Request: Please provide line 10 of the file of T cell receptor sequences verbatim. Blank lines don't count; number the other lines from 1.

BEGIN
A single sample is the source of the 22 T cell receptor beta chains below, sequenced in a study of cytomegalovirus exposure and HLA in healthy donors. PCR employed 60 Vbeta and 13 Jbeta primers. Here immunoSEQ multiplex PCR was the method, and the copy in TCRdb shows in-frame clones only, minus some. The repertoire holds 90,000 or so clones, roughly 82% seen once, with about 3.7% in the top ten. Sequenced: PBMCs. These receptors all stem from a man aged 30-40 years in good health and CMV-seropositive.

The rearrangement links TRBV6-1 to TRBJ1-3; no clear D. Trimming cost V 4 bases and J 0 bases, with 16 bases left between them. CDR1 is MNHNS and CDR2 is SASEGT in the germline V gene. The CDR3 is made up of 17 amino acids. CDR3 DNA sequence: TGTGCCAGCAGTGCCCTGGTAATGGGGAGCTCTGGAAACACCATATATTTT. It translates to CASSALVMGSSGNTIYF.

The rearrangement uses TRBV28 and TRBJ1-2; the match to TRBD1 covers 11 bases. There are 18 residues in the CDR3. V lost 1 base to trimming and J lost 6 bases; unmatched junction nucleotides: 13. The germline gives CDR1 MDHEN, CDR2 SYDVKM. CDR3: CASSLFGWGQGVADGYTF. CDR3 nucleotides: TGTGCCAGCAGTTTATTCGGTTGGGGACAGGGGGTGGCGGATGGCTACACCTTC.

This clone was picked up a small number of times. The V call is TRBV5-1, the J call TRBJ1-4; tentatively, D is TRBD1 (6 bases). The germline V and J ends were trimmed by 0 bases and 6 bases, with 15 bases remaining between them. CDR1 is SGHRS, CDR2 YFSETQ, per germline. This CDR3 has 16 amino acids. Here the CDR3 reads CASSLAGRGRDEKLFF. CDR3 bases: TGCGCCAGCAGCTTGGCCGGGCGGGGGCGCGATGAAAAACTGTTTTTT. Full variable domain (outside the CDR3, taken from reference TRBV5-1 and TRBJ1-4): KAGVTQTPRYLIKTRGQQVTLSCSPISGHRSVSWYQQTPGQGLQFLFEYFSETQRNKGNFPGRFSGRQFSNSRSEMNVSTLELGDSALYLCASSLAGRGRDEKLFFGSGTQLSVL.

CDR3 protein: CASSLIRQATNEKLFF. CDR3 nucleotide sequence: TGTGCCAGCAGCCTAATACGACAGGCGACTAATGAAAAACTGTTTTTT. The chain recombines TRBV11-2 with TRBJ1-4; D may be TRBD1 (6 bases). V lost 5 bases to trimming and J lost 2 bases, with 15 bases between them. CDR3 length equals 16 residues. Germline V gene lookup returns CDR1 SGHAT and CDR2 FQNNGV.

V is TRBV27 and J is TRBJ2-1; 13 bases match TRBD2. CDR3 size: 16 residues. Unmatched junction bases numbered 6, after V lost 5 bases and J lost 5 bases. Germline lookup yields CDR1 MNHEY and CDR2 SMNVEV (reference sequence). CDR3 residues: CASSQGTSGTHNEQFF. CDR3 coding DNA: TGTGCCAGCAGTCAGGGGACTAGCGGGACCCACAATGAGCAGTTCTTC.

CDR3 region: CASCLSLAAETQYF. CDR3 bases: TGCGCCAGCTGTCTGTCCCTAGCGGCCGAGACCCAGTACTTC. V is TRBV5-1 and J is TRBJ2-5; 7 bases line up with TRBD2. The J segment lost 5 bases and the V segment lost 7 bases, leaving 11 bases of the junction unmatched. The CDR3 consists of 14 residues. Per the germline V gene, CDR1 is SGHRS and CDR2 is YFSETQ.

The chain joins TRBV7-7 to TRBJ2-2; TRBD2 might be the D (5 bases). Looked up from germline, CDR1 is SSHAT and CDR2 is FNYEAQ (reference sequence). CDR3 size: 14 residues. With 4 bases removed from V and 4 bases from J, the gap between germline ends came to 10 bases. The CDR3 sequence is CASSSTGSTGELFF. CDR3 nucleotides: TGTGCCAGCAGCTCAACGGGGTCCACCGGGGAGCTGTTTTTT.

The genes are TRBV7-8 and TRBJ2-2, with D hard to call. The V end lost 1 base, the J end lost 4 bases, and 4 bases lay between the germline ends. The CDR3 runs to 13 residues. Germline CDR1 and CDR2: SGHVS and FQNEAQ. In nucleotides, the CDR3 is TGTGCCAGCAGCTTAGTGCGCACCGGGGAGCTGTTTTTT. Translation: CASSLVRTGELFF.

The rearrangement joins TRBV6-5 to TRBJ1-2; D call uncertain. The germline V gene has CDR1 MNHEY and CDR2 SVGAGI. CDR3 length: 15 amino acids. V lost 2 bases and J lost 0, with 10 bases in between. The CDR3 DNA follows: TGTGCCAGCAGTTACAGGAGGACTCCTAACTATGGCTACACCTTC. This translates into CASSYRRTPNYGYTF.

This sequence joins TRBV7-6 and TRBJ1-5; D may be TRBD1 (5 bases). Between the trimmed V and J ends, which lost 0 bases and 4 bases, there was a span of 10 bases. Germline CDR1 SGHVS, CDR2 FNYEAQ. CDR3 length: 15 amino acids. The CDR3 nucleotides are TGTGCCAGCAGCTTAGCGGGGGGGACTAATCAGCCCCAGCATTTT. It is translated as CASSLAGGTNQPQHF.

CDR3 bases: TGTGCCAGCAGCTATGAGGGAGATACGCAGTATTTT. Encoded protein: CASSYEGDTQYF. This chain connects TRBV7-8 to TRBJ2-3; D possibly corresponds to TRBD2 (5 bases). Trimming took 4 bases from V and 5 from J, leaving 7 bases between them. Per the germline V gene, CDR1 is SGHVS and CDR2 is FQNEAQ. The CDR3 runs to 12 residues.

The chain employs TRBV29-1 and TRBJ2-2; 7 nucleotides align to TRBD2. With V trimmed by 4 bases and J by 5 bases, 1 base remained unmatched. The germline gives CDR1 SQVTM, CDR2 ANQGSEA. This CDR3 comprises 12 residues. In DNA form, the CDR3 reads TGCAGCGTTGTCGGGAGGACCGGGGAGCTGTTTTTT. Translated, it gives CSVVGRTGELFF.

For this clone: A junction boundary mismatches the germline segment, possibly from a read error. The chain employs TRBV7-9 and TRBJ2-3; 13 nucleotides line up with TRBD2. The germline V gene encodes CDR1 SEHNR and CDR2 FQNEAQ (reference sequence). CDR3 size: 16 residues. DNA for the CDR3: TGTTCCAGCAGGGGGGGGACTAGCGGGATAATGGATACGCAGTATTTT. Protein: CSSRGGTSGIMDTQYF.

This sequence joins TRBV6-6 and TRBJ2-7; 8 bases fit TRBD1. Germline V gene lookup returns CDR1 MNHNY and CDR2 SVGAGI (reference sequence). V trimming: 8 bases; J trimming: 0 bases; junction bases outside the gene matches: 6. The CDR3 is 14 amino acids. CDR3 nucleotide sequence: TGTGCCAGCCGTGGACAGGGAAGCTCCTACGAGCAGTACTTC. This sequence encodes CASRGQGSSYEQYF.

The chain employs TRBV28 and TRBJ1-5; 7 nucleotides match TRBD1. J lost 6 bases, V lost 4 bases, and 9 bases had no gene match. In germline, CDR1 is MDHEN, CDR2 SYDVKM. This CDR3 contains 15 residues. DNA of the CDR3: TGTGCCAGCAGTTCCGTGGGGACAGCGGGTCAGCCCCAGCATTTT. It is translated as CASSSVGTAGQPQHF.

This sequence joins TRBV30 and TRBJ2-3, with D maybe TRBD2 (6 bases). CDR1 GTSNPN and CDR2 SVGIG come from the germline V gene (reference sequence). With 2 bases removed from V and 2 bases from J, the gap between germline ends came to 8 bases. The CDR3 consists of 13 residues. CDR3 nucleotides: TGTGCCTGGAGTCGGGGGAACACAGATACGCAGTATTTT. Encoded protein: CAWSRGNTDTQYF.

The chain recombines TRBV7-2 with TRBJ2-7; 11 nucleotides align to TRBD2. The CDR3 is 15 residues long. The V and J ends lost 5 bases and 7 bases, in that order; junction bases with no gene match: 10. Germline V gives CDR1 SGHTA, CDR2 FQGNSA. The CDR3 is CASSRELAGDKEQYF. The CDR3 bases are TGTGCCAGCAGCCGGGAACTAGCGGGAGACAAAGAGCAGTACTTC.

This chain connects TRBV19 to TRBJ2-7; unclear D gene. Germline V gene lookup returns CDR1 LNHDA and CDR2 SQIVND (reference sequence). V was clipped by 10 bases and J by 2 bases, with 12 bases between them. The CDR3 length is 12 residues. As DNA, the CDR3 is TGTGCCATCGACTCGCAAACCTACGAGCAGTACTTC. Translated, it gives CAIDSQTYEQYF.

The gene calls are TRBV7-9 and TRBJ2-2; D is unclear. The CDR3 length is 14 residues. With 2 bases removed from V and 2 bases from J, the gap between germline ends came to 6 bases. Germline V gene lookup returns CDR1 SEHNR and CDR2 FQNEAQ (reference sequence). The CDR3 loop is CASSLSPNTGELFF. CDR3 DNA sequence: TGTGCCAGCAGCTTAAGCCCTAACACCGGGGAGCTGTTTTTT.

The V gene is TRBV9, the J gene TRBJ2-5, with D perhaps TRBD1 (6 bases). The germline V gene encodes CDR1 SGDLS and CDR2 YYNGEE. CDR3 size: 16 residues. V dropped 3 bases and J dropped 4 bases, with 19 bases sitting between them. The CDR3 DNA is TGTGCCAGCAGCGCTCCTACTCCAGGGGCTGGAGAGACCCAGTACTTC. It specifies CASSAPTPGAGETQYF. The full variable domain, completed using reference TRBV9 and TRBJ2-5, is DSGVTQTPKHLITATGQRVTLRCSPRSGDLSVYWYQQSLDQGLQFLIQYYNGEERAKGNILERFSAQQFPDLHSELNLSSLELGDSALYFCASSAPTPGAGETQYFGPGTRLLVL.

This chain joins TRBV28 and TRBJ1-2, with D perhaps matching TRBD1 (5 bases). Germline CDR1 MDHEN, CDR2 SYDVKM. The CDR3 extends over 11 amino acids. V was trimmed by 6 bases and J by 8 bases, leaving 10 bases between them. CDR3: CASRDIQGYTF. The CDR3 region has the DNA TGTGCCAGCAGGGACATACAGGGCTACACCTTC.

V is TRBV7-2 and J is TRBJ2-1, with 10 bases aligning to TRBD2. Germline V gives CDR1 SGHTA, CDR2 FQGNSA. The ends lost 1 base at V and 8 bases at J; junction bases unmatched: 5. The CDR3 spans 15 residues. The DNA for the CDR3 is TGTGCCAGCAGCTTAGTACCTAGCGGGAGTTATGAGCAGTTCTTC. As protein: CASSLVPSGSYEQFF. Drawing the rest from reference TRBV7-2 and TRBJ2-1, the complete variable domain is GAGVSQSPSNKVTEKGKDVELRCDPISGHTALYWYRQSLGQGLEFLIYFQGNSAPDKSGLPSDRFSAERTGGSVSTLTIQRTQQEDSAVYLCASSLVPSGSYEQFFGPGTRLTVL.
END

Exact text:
The rearrangement joins TRBV6-5 to TRBJ1-2; D call uncertain. The germline V gene has CDR1 MNHEY and CDR2 SVGAGI. CDR3 length: 15 amino acids. V lost 2 bases and J lost 0, with 10 bases in between. The CDR3 DNA follows: TGTGCCAGCAGTTACAGGAGGACTCCTAACTATGGCTACACCTTC. This translates into CASSYRRTPNYGYTF.